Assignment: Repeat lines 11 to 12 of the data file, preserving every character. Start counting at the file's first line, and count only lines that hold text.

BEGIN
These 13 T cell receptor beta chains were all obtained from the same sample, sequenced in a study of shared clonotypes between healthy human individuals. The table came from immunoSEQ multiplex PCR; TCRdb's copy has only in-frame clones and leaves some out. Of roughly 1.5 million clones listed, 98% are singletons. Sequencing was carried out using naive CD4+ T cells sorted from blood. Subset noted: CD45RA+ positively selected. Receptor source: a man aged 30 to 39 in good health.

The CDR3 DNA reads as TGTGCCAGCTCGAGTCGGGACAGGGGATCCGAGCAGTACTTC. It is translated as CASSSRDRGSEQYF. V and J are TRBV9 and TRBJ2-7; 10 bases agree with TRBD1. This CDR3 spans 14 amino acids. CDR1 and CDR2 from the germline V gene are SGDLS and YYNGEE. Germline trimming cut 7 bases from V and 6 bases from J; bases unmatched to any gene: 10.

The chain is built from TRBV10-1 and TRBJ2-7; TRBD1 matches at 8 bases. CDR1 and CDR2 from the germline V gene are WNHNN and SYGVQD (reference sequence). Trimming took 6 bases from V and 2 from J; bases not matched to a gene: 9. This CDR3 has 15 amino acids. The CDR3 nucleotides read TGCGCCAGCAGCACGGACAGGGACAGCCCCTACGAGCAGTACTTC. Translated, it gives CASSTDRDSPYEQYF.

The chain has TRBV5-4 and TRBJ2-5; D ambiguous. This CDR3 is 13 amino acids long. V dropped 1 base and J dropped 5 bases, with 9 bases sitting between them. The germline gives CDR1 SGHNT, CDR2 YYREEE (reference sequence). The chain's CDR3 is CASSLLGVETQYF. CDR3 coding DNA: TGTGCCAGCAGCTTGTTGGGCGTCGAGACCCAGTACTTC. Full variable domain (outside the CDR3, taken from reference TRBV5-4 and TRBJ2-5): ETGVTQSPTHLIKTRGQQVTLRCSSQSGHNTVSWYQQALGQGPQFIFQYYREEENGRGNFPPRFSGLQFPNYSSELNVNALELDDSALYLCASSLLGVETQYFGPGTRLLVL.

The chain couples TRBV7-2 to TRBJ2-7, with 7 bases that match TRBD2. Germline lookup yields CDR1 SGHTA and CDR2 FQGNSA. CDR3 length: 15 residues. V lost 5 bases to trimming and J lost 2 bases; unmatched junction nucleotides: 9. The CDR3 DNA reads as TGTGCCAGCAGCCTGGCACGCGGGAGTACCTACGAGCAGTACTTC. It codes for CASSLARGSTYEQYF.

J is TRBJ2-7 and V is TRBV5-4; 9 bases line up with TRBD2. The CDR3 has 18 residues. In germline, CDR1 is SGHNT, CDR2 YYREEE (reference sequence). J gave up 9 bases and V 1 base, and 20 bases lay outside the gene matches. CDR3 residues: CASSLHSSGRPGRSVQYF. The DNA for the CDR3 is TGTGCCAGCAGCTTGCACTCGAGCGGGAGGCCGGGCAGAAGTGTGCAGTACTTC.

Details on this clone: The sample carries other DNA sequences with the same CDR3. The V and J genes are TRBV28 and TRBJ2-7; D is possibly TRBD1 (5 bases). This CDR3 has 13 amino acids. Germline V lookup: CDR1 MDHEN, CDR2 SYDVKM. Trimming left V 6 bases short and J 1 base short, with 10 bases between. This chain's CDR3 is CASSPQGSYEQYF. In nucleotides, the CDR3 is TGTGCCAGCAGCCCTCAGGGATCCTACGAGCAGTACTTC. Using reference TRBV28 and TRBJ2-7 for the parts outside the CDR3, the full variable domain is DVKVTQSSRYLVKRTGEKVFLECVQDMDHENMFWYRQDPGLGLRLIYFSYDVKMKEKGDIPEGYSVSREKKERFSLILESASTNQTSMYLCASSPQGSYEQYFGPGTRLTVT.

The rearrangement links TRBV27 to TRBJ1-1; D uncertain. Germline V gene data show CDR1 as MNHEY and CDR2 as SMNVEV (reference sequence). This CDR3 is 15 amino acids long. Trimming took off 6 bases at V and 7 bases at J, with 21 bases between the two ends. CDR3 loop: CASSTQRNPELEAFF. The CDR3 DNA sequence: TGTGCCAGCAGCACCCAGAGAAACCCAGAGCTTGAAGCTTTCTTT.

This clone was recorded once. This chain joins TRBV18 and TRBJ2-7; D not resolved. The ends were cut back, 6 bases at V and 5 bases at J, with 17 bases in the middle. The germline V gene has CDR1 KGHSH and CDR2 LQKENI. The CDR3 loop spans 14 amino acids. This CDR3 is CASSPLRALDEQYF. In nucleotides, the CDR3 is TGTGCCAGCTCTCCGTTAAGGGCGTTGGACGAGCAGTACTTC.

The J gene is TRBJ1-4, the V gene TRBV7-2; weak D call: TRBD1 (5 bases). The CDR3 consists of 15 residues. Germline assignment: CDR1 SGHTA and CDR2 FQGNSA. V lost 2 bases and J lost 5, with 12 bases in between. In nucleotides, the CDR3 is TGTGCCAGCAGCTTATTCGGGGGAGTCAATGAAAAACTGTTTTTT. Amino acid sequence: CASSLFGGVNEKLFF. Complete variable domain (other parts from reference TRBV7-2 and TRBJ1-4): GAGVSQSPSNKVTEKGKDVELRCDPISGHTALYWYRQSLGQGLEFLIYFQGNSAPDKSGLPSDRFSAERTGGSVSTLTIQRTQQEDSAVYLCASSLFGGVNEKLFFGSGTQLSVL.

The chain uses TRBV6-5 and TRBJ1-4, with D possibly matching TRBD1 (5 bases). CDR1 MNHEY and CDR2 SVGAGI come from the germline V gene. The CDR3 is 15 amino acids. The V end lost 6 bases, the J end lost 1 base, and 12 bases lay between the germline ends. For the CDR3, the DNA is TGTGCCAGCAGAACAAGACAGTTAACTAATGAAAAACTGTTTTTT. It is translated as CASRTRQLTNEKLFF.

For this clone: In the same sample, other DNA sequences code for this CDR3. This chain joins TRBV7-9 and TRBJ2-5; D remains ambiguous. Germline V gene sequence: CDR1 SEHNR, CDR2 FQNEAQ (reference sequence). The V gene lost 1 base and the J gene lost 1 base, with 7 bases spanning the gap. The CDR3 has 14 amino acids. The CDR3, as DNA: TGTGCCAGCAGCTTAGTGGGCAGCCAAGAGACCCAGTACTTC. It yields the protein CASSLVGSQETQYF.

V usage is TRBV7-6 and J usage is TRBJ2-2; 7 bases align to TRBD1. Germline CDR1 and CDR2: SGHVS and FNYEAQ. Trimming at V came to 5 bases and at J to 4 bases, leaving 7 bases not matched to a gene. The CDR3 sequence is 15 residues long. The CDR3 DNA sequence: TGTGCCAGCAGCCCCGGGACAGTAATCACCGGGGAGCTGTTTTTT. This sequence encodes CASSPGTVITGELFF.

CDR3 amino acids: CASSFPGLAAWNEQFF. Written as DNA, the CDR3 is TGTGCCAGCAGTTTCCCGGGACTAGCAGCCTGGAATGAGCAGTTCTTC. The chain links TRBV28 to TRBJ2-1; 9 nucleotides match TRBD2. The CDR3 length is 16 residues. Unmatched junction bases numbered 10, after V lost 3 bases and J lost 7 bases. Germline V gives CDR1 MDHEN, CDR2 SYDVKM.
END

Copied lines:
The chain uses TRBV6-5 and TRBJ1-4, with D possibly matching TRBD1 (5 bases). CDR1 MNHEY and CDR2 SVGAGI come from the germline V gene. The CDR3 is 15 amino acids. The V end lost 6 bases, the J end lost 1 base, and 12 bases lay between the germline ends. For the CDR3, the DNA is TGTGCCAGCAGAACAAGACAGTTAACTAATGAAAAACTGTTTTTT. It is translated as CASRTRQLTNEKLFF.

For this clone: In the same sample, other DNA sequences code for this CDR3. This chain joins TRBV7-9 and TRBJ2-5; D remains ambiguous. Germline V gene sequence: CDR1 SEHNR, CDR2 FQNEAQ (reference sequence). The V gene lost 1 base and the J gene lost 1 base, with 7 bases spanning the gap. The CDR3 has 14 amino acids. The CDR3, as DNA: TGTGCCAGCAGCTTAGTGGGCAGCCAAGAGACCCAGTACTTC. It yields the protein CASSLVGSQETQYF.